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Unchecked Checkpoints: Why TSA’s Facial Recognition Plan May Need Congressional Approval

Posted by on Sunday, June 9, 2024 in Notes, Volume 26, Issue 4.

Robert Lowell | 26 Vand. J. Ent. & Tech. L. 833 (2024)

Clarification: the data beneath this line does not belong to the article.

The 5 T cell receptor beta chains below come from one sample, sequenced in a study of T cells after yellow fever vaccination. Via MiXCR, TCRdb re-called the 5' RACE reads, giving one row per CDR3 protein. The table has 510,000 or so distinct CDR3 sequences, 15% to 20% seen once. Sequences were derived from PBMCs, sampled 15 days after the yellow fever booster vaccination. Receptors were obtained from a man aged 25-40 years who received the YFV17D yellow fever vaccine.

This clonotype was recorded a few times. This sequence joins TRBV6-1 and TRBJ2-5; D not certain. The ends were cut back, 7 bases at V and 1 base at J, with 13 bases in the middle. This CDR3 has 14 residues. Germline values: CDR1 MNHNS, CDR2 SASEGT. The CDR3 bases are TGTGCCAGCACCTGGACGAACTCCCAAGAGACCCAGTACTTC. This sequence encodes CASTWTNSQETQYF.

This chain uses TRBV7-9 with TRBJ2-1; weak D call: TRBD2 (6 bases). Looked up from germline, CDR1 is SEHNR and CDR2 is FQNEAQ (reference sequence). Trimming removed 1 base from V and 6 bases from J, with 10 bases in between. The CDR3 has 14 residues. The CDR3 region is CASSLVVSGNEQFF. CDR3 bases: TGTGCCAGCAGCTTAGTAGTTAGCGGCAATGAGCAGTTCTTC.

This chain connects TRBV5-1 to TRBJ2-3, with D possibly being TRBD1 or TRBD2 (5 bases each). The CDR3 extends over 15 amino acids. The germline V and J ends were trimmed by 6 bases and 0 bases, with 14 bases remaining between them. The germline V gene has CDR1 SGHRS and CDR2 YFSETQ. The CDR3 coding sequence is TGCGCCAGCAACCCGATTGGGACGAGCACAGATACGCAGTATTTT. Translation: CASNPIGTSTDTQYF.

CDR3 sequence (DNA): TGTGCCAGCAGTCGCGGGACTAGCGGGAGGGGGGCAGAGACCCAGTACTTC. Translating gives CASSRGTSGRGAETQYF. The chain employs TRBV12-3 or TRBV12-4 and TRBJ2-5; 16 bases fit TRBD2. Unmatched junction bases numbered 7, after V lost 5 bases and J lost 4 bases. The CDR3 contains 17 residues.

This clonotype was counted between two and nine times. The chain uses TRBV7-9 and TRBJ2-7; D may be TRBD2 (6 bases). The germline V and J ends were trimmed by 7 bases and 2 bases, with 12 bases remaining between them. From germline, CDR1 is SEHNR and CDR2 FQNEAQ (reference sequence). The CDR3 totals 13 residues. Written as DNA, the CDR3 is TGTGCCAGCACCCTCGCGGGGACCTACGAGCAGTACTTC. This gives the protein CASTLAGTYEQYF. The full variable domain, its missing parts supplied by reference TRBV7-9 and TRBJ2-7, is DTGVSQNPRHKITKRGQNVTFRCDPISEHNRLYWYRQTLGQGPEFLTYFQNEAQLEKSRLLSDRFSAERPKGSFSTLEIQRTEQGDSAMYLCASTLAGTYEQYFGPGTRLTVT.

The Transportation Security Administration (TSA) has begun using facial recognition technology (FRT) to screen passengers at airports. Although travelers can currently opt out, it is not clear that this will continue to be an option as the program expands. This raises significant concerns about the amount of personally identifiable information being collected by the agency, as well as the level of discretion the agency has to implement this increasingly invasive technology without input from Congress. This Note proposes that, in light of the United States Supreme Court’s shift away from its deferential Chevron standard for reviewing agency action, litigators can and should argue that the TSA’s program ought to be struck down. Furthermore, it concludes that, regardless of whether the TSA’s program would be invalidated in court, Congress should step in and pass legislation guiding the agency’s adoption of FRT. Although much has been written about the Court’s evolving Chevron-deference jurisprudence, this Note contributes to the discussion by applying this analysis to the TSA’s potentially problematic new FRT program.

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